I remember when I was first entering the workforce, one of the most common analogies I ever heard was that the most difficult part of business is getting someone through the front door. Meaning, you can do all of the preparations in the world and have the best product ever. Unfortunately, that won’t mean anything unless you can somehow get people to know you exist, and get them to trust you enough to take time out of their busy schedule to visit you. I broke that down pretty simply into two steps – but this is the furthest thing from being simple. Your e-commerce website isn’t so different, although getting people to know you is a lot easier and cheaper than it is for a traditional brick and mortar business.
It’s one thing to get your business noticed by prospective customers online. You can do that with relatively low investment, provided you have the correct strategy in place for things like Google Adwords and other marketing channels. Once you get people to know who you are and they land on your homepage or landing page, how do you truly capture them? How do you ensure that they stick around to fill out that form or go to your products page? Here are three tips to help you do just that.
Tip #1: Remove the Clutter
Probably the fastest way to lose a customer almost immediately is for your site to look too cluttered or too busy. Almost along the same lines, your site needs to look contemporary. Upon first landing on your site, your customer needs to be able to very easily know what you do and how you can help them. You need to convey this without forcing your prospective customer to think about it. Get rid of everything on every single page that’s not essential to your central mission – making the sale. Stay away from ads and flashy images. This advice is incredibly more important for your mobile visitors.
Whitespace is key here. The more “clean” your website looks and feels, the more likely that your prospect will spend a few more moments discovering your brand and products. Also, the more easily you can execute tip #2.
Tip #2: Have a Clear Call to Action
We get it. There’s almost always more than one thing you want for your customer to do. You want them to put something into the cart. You want them to complete a purchase. You need a newsletter subscription. You need to gather their information for that “gated” case study or white paper. You want them to begin a free trial. These are all great goals to have. They really are, but if you have to choose one - and only one – which of these would be the most important to your business right this moment? That’s the only one that should be shown to prospective customers as being the next step. Everything else should visually be less important. All of your design and behavioral workflow should instead be geared towards the one most important action you need for your customer to take.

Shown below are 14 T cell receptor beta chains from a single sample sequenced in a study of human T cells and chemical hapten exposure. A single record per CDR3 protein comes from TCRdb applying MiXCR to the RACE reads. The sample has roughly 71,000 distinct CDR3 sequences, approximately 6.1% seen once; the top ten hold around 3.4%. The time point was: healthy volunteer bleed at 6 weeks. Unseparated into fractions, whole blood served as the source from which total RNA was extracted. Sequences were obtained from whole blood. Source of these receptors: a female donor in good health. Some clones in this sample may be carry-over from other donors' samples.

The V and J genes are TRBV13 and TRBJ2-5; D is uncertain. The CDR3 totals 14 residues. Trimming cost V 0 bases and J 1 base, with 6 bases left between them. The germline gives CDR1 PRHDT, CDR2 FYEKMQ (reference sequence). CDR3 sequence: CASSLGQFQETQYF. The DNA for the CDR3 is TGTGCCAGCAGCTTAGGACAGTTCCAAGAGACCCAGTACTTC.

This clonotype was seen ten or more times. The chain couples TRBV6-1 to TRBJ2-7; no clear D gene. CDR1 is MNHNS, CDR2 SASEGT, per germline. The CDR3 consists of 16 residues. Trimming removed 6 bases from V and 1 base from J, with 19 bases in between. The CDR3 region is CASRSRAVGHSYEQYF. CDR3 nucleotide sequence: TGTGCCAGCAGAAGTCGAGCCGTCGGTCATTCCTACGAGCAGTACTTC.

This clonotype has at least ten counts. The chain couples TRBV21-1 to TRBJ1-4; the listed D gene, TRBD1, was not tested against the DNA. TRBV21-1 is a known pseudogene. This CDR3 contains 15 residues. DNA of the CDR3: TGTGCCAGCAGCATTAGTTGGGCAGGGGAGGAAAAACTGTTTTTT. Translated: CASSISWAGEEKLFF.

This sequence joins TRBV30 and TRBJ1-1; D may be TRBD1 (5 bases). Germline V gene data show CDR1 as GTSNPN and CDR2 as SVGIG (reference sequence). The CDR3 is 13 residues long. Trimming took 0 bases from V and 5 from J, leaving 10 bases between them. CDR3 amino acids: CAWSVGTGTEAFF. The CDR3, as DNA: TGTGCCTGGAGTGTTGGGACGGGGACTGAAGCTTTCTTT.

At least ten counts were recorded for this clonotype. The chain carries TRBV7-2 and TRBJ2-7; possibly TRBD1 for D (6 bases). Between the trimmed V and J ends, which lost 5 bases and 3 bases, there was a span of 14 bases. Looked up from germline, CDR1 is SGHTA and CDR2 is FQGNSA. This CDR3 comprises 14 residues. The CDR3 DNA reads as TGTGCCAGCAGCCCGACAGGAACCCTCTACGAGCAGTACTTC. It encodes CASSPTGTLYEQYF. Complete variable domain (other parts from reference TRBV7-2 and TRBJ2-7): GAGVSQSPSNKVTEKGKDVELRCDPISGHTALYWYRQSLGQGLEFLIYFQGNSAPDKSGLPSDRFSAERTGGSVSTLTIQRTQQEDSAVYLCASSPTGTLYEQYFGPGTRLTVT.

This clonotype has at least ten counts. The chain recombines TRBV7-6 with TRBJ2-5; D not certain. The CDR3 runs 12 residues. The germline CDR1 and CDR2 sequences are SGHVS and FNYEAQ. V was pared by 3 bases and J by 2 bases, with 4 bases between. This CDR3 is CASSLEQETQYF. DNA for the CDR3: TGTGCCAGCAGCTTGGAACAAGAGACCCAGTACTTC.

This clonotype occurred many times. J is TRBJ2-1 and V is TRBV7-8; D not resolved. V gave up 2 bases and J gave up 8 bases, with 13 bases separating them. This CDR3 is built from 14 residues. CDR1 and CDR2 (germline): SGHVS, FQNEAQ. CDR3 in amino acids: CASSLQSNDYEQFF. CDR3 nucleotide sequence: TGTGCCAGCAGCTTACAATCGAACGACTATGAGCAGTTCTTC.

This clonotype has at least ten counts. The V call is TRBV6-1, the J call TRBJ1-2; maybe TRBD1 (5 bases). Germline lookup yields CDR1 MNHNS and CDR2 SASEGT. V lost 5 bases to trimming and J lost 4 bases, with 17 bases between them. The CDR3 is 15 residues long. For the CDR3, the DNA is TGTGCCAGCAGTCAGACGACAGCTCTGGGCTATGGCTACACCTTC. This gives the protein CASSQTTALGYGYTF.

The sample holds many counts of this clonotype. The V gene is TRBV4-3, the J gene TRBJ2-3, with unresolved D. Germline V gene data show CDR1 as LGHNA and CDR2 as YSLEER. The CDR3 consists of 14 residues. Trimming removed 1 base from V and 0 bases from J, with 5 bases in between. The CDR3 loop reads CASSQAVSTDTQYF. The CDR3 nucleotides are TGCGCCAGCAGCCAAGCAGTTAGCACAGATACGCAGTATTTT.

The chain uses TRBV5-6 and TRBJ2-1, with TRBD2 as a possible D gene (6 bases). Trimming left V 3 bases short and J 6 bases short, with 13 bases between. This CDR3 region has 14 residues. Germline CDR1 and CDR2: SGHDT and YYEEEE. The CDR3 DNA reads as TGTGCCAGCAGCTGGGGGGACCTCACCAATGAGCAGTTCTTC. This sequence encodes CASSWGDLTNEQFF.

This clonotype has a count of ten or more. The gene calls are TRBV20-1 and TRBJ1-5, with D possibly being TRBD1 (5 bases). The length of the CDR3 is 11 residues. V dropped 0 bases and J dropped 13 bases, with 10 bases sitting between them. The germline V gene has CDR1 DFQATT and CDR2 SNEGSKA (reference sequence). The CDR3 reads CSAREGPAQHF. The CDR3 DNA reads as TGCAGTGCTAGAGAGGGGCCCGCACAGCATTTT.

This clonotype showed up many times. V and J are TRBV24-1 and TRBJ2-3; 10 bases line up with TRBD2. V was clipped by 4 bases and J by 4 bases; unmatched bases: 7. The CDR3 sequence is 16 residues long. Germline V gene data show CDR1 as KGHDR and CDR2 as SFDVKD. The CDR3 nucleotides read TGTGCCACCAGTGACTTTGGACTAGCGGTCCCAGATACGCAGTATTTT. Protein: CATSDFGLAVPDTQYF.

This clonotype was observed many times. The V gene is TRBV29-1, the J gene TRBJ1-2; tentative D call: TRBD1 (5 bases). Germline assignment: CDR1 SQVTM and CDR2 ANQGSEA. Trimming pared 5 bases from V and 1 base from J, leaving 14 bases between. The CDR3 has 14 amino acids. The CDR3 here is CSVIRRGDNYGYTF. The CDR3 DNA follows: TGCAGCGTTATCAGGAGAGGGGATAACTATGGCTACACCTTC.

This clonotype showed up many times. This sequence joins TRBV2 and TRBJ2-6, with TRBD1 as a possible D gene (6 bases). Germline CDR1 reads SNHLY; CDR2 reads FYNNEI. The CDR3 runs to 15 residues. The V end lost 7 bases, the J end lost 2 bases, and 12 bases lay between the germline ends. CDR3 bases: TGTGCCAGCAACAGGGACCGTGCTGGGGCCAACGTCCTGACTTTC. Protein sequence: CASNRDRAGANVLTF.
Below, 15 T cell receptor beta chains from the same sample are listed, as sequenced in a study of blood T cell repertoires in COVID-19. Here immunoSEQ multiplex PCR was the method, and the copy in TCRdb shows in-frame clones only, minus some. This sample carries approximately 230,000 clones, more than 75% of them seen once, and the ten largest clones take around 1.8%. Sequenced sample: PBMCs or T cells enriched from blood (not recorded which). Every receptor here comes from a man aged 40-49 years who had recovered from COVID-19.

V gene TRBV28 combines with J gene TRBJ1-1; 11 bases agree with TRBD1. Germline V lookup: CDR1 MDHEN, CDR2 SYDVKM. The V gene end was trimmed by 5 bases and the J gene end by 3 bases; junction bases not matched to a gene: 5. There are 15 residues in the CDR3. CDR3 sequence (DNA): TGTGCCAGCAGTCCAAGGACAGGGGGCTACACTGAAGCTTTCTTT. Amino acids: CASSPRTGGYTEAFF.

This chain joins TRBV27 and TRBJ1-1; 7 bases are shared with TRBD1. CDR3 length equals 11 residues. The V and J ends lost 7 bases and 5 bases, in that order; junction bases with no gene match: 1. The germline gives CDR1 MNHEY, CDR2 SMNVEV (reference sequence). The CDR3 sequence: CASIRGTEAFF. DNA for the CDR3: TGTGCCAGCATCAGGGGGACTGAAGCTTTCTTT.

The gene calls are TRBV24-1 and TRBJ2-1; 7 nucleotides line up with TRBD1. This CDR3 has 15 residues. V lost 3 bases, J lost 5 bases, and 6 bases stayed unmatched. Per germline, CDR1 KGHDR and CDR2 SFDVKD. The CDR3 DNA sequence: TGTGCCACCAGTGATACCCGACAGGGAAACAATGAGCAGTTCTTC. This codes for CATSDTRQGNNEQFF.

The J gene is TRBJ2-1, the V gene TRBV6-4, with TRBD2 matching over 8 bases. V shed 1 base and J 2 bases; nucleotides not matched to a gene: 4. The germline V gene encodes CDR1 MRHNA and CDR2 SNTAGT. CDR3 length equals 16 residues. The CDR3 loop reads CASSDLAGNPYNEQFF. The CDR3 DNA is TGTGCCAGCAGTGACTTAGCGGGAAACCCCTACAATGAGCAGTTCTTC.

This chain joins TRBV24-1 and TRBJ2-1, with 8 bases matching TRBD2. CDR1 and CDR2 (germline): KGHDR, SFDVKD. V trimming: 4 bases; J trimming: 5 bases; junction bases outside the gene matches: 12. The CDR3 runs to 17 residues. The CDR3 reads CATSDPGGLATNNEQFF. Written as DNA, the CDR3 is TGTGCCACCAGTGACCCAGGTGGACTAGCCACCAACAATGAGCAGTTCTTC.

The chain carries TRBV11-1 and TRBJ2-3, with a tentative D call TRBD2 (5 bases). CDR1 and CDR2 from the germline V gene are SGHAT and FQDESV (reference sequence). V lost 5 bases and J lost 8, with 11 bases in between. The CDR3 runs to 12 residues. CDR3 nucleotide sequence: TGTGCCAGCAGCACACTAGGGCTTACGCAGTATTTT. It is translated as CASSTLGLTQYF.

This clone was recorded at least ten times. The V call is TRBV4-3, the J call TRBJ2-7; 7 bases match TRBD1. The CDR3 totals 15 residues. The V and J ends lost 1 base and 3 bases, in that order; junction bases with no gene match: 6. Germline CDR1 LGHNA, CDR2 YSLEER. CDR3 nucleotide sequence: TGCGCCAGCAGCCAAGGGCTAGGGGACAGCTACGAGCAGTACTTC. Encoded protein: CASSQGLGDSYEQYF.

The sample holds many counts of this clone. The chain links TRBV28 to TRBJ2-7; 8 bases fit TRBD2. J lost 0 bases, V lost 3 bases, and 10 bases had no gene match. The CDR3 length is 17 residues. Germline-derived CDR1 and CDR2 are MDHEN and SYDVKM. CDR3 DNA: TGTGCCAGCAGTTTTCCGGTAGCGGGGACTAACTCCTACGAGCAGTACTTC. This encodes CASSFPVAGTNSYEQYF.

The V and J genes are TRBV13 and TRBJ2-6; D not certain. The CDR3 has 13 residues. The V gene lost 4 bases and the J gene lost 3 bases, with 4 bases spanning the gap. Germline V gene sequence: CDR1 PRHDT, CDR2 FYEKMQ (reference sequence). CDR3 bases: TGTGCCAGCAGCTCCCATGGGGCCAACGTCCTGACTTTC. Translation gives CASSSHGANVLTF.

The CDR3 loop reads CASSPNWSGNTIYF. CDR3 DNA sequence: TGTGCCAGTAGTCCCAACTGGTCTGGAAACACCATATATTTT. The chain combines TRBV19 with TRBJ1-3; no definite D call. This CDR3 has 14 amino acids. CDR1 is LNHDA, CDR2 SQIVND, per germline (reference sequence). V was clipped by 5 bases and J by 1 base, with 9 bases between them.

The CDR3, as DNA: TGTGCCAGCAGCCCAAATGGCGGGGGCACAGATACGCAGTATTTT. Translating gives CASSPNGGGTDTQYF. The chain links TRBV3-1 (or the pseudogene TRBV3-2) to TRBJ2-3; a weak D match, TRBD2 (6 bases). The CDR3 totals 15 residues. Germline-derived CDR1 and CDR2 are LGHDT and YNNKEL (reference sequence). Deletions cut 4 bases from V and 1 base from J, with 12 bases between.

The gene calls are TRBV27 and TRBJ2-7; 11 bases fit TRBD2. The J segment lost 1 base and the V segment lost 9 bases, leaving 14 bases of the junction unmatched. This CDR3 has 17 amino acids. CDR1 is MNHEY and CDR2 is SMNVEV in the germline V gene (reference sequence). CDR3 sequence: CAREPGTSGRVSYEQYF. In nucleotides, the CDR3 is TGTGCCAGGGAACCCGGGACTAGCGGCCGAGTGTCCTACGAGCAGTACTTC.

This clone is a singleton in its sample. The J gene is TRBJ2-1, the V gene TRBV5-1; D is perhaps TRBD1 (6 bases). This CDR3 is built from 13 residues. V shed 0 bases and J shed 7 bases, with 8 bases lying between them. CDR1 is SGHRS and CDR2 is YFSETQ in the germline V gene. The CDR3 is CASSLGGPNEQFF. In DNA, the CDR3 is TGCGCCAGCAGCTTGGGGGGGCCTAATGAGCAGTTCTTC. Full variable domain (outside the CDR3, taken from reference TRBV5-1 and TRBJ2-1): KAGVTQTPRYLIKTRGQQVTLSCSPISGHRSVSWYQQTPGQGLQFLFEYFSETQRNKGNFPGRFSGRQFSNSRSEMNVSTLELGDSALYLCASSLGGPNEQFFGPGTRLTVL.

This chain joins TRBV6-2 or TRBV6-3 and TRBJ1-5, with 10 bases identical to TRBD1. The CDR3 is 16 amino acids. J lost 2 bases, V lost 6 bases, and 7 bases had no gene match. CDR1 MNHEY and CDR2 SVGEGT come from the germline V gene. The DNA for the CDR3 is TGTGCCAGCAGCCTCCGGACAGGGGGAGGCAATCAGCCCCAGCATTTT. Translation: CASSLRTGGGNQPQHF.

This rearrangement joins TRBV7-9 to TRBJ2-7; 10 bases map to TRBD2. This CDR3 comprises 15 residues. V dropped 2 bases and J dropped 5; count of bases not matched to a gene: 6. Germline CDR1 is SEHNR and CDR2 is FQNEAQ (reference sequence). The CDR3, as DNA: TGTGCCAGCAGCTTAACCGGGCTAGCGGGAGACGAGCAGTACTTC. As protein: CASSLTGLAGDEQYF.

For example, if your call to action (CTA) is to get a sale, then all of the top-most links and reselling techniques on your site should be pointing towards that. The links you see presented as a primary link should be adding a product to the cart automatically, or at least to the product details page. It shouldn’t be the newsletter. You can always integrate the newsletter into the checkout process. The bottom line here is this… Your customer needs to know what they’re supposed to do next. Just don’t be tricky about it.
Tip #3: Make Sure Your Site is Fast
Nothing else matters if your prospects can’t even load your site, or if they feel that they can’t because the site is simply taking longer than they expect. Your site ideally needs to load in 4 seconds or less on any device. Anything else is not likely going to capture your customer. People are highly impatient today, and that’s not going to change. Be sure when you test this yourself, you test on multiple web browsers, when logged in and out, and using third party testing services. You’ll get different results on all of these.
Basically, if your site isn’t fast enough, there isn’t anything else you can do. No tip will be helpful.
Bonus Tip: Stand-Out Competitive Messaging
This kind of piggy-backs onto tip #2. Your CTA is part of your onsite marketing efforts to entice your customer to complete the desired activity. In doing so, you’ll have content, images, and site structure that all work together to create that experience. When you do this, you should spend some time taking a look at all of your most successful competition. What are they doing right? What are they doing wrong? What kind of tone or archetype is their messaging? Is it mixed? Essentially, you’re looking for a weakness. Don’t just do what they’re doing just because they’re doing well already. You need to figure how to position yourself as different and better. Don’t say what they say. Say how you’re better. Tell customers how you can solve their problems better than anyone else.